Process Enactment

A final operation that is useful to modellers, is the enactment of process models. When enacting a process model, a series of operations on models is automatically executed.

Finding process models

To find process models, you can easily query the Modelverse for models that conform to ProcessModel. All such models can be executed, given that the models and operations they refer to, exist.

Enacting process models

To enact the process model, such as query_state_space, you must execute the following operation:

>>> process_execute("models/query_state_space", {"pn": "models/my_pn"}, {})

There are three parameters to this function, the first obviously being the name of the process model. The second parameter is a mapping between elements in the process and the actual location in the Modelverse. When executing a process model, models are processed and produced, and when a binding is made to an actual model in the Modelverse, this model is actually stored and made available outside of the process. For example, in this case we bind the model called pn to the model at location models/my_pn. In the process, every occurence of pn is therefore processed at that location, both for input models (e.g., when chosing the Petri net to operate on) and output models (e.g., when this is the result). It is not necessary to define such a mapping, as it is perfectly possible that all models are created inside the process and are intended to stay in there. For example, in the power window case study, all DSMs are created during the process and we are only interested in the verification result, meaning that no models “escape” the process. If we were to retain the DSMs, for example to push them into another process later on, we could bind all these models to an actual location in the Modelverse.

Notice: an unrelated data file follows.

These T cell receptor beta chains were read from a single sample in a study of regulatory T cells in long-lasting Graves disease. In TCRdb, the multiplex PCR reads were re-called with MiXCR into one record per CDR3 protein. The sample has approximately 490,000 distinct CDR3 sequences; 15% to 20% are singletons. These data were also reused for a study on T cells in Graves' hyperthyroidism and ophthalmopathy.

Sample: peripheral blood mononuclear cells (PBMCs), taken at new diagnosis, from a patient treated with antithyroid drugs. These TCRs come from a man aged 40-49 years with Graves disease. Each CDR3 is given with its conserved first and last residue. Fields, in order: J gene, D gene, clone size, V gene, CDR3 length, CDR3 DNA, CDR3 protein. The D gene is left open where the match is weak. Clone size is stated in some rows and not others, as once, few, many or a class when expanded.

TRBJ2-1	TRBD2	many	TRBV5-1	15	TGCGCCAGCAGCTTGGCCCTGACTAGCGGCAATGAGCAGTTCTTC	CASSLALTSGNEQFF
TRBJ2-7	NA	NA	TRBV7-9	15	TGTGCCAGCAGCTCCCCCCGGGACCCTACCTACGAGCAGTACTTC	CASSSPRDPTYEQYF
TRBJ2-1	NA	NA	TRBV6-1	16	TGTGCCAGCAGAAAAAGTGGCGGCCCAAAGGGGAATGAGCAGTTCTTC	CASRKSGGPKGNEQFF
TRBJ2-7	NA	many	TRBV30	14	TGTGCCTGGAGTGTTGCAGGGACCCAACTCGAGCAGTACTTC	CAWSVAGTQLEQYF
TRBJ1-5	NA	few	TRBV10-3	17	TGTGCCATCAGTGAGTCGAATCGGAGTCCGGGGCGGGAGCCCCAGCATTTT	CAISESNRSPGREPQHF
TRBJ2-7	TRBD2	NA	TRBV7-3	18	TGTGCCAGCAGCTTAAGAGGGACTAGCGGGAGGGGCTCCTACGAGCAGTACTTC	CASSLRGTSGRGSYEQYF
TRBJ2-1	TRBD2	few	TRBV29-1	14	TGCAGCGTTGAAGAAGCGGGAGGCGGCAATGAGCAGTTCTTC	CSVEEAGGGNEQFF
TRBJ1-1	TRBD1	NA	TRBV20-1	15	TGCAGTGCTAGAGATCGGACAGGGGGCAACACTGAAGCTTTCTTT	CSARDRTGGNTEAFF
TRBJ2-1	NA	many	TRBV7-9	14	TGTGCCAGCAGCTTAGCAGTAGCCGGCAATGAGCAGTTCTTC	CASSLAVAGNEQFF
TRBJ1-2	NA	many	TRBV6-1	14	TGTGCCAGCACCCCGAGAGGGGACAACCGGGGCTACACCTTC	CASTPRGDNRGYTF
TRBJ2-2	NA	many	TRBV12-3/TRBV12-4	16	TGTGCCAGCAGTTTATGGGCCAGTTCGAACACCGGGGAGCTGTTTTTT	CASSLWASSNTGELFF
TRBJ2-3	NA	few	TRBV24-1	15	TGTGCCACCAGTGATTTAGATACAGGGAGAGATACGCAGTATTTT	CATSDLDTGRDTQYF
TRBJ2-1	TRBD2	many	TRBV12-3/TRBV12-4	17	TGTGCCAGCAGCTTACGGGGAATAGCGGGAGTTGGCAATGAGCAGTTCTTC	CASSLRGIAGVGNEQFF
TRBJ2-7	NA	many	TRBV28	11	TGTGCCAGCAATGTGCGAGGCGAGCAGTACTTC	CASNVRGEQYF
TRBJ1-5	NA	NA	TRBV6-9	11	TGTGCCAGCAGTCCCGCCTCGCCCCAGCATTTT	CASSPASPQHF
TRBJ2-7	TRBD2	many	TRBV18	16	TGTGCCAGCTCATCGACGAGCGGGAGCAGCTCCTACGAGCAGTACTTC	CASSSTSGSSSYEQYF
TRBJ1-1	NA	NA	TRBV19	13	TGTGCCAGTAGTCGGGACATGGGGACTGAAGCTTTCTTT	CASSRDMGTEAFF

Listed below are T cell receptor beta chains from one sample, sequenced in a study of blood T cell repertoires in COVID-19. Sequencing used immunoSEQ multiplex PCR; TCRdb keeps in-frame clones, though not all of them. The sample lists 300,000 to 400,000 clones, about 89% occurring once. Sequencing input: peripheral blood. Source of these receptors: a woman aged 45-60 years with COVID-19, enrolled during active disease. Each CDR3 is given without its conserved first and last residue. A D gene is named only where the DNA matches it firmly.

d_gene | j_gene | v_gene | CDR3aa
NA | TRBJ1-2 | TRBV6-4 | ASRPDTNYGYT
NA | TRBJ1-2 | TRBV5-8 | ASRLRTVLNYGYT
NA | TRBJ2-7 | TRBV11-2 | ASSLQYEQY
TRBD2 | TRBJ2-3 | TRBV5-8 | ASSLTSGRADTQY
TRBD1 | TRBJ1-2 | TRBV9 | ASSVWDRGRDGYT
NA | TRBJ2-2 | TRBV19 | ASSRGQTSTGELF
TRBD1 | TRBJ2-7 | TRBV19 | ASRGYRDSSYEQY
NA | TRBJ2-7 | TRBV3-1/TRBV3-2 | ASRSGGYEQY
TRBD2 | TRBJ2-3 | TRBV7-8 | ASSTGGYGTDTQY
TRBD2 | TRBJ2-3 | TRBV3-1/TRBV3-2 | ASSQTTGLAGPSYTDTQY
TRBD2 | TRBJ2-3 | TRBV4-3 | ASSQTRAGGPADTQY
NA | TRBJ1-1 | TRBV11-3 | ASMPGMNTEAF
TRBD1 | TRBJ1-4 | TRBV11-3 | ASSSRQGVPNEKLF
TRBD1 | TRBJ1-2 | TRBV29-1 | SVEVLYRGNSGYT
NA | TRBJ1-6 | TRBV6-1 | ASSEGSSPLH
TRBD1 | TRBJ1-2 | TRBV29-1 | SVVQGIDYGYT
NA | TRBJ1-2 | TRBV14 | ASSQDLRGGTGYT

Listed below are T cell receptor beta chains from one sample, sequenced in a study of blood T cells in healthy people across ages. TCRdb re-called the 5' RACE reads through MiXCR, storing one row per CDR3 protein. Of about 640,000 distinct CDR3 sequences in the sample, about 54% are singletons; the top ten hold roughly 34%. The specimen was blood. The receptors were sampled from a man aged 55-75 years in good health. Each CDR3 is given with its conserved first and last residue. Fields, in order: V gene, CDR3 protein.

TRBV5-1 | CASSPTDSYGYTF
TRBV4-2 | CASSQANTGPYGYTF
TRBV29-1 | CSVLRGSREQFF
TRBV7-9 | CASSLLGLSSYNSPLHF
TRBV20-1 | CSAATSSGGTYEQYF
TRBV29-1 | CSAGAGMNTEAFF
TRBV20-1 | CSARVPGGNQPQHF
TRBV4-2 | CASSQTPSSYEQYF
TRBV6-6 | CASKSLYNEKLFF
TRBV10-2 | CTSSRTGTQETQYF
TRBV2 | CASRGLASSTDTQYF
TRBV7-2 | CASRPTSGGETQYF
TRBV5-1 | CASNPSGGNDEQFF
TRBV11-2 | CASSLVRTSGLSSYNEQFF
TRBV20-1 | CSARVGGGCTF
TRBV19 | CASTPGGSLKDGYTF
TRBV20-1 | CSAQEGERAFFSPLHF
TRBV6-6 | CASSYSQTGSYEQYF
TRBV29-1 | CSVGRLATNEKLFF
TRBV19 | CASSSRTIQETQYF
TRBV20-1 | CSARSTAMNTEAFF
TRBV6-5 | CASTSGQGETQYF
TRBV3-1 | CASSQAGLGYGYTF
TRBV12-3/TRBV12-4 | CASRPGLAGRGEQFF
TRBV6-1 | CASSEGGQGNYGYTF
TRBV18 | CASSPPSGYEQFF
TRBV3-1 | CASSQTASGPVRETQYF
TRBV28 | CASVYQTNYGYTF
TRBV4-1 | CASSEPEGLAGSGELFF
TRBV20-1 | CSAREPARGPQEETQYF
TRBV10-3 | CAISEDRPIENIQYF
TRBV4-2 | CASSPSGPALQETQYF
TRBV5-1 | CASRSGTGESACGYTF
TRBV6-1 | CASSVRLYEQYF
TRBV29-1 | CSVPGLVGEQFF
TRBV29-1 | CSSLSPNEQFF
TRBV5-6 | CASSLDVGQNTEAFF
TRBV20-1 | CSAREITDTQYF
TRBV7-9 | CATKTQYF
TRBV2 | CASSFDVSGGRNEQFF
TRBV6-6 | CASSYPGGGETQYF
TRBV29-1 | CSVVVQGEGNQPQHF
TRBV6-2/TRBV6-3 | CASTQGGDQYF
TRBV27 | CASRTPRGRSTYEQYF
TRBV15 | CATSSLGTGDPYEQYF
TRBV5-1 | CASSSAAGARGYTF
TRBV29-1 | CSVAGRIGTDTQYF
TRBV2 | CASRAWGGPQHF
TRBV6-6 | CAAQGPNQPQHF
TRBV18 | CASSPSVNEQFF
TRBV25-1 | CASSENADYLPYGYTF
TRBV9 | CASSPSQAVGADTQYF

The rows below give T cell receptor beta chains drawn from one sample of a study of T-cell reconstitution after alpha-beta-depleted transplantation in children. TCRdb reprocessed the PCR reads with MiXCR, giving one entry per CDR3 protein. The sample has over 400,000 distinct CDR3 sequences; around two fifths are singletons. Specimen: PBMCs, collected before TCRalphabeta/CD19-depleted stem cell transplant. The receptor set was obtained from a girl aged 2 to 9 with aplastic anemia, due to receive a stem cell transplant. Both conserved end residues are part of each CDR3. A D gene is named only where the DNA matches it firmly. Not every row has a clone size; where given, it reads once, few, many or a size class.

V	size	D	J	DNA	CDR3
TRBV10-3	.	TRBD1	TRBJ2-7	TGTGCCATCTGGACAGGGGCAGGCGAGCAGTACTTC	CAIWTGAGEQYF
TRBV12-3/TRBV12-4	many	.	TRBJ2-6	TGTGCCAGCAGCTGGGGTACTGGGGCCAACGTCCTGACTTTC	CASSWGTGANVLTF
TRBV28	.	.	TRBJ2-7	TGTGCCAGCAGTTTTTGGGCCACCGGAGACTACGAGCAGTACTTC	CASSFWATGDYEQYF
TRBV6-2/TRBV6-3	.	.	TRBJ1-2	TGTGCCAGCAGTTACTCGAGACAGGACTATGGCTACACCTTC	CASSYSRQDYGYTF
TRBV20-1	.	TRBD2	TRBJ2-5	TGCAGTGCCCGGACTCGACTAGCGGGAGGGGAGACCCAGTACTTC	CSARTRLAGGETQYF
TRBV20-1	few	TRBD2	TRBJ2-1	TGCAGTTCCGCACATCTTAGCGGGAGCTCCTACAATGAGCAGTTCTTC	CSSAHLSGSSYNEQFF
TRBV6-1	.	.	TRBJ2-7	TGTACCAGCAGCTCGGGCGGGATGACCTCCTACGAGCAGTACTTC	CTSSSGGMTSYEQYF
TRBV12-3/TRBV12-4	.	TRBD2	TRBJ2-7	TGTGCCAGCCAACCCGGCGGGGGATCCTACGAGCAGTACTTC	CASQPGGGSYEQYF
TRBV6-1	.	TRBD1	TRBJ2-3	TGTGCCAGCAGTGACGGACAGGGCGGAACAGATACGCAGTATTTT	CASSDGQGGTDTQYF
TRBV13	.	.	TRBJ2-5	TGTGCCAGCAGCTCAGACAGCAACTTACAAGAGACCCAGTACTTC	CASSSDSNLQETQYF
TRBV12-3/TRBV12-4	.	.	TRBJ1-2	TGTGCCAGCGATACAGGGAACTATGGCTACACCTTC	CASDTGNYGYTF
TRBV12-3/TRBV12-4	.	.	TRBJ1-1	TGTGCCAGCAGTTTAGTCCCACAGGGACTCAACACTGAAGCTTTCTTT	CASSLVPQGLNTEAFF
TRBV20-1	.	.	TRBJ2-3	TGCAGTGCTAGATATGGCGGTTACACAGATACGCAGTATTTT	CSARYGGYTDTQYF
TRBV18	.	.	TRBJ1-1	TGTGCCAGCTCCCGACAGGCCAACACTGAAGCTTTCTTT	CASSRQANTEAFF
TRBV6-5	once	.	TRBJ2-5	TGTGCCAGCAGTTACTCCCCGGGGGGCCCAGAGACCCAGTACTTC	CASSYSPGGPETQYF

The third parameter is a dictionary of callbacks. For each activity, it is possible for users to define a callback function. This function will be invoked when the specific activity is executed. For example, a manual operation will require user input, for which this callback function can then serve. In this case, lets assume that an activity in the process model, termed refine_petrinet, is a manual operation and requires user interaction. The call then becomes:

>>> def callback(model):
...     # Any code required to create the Petrinet
...     p = instantiate(model, "Place")
...     t = instantiate(model, "Transition")
...     instantiate(model, "P2T", (p, t))
...     # Alternatively, we could have used raw_input() or so to prompt the user
>>> process_execute("models/query_state_space", {}, {"models/refine_petrinet": callback})

When the process executes refine_petrinet, the callback function is executed, and the manual operation is terminated when the function terminates. Other types of operation, such as model transformations and action language can also have a callback function, but this is usually less important to end users and is therefore not elaborated on here. In any case, their callbacks, mentioned later, can just as well be passed to process execute.